Tell us about an experience, in school or out, that taught you something about yourself and/or the world around you. (maximum 200 words)
Smashing a volleyball to the floor; sinking a basketball melodiously through the hoop; hitting a tennis ball perfectly along the sideline: these are some of the most rewarding feelings I get. But by playing sports, I also realised that I have a tendency to get overly disappointed with myself.
During tennis training, I would get discouraged whenever I made a mistake, eventually feeling so defeated I couldn’t hit the ball properly anymore. Recognising this, my coach took me to a hectic shopping street where people kept bumping into me without apologising, or even noticing! My coach told me that I should stand in life the same way I should stand on the court, confidently and proudly; only then would people stop bumping into me. So I stood up tall and lifted my gaze from the ground. Surprisingly, people walked around me rather than through me. I realised that my demeanor is a reflection of my personality, that if I just presented myself differently, my path would become a whole lot easier. A person’s emotional well-being and physical performance are closely tied, and a slight change in how I deemed myself improved my mentality on the court and, ultimately, in life.
Be it inside or outside of the classroom, what have you done to challenge yourself intellectually? Describe an issue, topic or area of study that you have investigated or pursued. (maximum 200 words)
After asking the teacher for help, getting tutored during the evenings, and picking my brain to do its job, it clicks. I finally understand how to solve angular momentum problems. Some things click, some things don’t. For me, math is a subject that just doesn’t click. I knew that taking AP Physics would be tough, because my math abilities were inept; however, I also knew that, somehow, I would eventually find the right answer.
I took AP Physics because I like being challenged. The first day of class, I entered the room, confident with my abilities only for it to be shattered by math. Hopeless and frustrated, I rested my head on the table, portraying the look of defeat. My teacher then suggested that I do the problems on the whiteboard. As I worked my way through one, I arrived at a value. Hesitantly, I looked at my teacher who nodded her head in approval; I found the right answer. Despite the strenuous effort, I learned that if I looked at the bigger picture, I would find the value in my problems. Thereupon, I felt ready to face a greater challenge: AP Calculus.
Explain how you responded to a problem and/or an unfamiliar situation. What did you do, what was the outcome, and what did you learn from the experience? (maximum 200 words)
When I was fifteen, I was sent to live in a dorm in Japan, a country I knew nothing about. Alone and insecure, I coped by becoming indifferent to my surroundings. As time passed, I knew I couldn’t keep living like I didn’t care, so I began to explore the splendours of Japan, venturing out into wild rivers, moss-covered cliffs, and snowy mountains. I’ve seen the sunrise over the cloud after a midnight hike, admired the beautifully structured temples, and indulged in Japanese cuisine.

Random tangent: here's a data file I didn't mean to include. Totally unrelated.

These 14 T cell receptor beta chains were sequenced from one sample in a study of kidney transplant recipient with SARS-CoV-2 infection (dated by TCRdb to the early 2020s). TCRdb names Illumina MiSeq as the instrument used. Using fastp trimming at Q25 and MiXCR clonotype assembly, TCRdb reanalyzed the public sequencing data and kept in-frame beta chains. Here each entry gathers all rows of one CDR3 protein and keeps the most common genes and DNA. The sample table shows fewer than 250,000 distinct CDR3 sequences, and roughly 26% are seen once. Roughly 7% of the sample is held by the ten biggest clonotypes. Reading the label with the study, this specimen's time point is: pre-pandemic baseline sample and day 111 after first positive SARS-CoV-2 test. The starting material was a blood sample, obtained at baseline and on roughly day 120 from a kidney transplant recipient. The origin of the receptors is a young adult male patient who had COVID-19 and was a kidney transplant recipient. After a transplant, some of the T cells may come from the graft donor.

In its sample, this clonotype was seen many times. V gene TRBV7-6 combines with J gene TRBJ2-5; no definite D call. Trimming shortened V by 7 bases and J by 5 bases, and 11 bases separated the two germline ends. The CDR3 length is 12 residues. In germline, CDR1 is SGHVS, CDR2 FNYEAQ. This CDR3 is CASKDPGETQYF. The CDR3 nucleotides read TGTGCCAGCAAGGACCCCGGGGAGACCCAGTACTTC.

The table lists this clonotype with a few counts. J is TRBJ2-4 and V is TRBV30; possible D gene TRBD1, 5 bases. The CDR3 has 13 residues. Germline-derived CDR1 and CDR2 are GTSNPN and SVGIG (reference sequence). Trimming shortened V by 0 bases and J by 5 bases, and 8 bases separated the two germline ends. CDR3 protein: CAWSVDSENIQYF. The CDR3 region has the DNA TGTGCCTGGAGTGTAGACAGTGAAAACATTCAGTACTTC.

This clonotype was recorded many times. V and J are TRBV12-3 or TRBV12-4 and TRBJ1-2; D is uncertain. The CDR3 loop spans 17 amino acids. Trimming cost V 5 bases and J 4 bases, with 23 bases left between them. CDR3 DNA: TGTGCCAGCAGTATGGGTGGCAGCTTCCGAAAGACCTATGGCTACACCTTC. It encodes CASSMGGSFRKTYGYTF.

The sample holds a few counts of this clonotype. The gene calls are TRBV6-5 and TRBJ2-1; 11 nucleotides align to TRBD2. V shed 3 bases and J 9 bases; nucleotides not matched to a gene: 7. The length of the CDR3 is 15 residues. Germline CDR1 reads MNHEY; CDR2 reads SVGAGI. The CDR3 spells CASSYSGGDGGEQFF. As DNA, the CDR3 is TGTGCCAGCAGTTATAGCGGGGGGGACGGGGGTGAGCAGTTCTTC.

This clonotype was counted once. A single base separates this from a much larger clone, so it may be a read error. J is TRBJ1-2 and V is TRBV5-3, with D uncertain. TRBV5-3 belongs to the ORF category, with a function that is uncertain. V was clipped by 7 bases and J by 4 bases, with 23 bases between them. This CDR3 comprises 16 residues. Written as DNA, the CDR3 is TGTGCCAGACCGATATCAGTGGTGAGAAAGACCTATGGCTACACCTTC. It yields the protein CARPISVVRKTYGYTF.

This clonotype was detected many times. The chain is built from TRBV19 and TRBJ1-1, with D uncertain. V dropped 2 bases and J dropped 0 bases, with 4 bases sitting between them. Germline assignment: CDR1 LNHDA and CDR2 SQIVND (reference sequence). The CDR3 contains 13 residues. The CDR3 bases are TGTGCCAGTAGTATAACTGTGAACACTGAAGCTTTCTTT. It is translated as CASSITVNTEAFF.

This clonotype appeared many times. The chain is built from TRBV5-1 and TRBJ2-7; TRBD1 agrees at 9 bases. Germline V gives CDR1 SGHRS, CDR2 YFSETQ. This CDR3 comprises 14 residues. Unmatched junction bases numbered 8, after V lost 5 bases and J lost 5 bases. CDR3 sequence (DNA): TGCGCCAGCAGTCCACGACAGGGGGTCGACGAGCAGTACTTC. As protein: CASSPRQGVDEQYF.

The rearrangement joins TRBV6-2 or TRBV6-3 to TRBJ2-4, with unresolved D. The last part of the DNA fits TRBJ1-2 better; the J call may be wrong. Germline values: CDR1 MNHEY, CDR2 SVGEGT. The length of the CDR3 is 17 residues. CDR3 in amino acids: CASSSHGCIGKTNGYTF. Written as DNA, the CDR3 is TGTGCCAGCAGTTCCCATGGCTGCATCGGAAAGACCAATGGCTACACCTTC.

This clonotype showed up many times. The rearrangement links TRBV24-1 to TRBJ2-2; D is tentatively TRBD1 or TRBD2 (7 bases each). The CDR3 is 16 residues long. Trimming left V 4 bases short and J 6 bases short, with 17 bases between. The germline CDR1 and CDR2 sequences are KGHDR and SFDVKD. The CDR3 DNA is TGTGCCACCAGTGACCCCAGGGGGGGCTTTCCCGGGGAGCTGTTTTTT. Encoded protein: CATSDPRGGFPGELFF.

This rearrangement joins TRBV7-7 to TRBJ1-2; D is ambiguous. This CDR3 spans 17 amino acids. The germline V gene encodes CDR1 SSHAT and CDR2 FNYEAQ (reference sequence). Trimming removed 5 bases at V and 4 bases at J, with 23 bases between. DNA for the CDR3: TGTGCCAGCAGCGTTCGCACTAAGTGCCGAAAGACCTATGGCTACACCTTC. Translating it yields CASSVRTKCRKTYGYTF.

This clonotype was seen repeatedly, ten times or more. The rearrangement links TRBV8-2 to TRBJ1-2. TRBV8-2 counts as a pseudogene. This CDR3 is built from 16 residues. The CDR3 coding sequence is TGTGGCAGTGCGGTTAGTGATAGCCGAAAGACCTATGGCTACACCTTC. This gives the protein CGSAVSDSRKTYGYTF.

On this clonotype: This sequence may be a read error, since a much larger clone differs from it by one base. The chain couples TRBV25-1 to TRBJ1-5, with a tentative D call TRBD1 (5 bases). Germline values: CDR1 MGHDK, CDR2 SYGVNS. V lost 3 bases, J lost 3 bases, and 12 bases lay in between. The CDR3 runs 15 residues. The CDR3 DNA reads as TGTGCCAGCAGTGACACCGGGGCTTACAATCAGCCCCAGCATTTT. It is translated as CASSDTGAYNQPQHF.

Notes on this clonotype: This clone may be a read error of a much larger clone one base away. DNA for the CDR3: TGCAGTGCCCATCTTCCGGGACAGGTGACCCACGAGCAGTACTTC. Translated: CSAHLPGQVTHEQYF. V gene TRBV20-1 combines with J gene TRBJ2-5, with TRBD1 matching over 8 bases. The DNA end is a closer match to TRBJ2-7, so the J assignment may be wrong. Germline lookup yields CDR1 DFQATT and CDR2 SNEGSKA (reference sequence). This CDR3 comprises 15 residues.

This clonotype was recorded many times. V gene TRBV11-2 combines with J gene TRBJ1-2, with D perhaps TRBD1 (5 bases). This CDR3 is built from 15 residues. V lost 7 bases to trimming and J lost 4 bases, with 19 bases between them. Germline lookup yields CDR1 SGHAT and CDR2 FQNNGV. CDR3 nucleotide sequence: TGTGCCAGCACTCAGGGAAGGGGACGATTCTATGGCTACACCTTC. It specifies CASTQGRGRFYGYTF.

These experiences introduced me to an entirely new culture, and attending an international school let me meet so many people with varying ethnicities. Even though I wasn’t surrounded by family -- or by anything familiar for that matter -- living in Japan is the biggest adventure I’ve had so far. As a result, I’ve found my indifference has turned to ambition: ambition to see the world and learn from and in different cultures. Openness to experience is the best way to learn, and moving to Japan has taught me that if I keep my eyes and mind open, there will be no end to my adventures.
Despite having changed prompts, I still had to write a reflection on my previous essay. However, I didn't get any constructive criticism from the peer review process. And I have to say, even though I can't write a proper reflection, I am incredibly relieved because this is the final draft that I actually submitted to a university, and so the fact that no one could find anything that needed to change made me very happy.
Prompt: A letter of motivation stating in your own words why you would like to study at University College Utrecht. In your letter, at least answer the following questions: - On the basis of your academic strengths and interests, why do you want to study at a Liberal Arts & Sciences College? - On the basis of your personal experiences and ambitions, why do you want to be a student at a residential College? Length of the motivation letter: Not longer than 500 words (or equivalent in sign count).
A four-year-old wandering by herself and exploring the streets of Montreal. That was me after ‘escaping’ from my parents during a holiday. Like most kids, I was curious and went off to discover what was out there. When I was fourteen years old, I observed the delicate dissection of a mouse’s brain during an internship project at a Dutch university. Fascinated by the lab technician’s dexterity and the research processes’ complexity, I became interested in the sciences. During Philosophy class, my teacher challenged me by asking questions that were neither right nor wrong. He would grin by my confused expression and tell me that “questions are sometimes more important than answers”. During this class I found the importance of uncertainty and questioning authority, sparking my interest in the humanities. This past year, my experience as student body president introduced me to the world of group dynamics. Numerous instances of misunderstanding could’ve been avoided if only I was more aware of people’s personal perceptual filters and collaboration and communication aspects. This experience motivates me to study the social sciences. I believe these events and experiences depict my personality, focused on the development of my interests and strengths through a variety of life experiences and stimulating educational environments.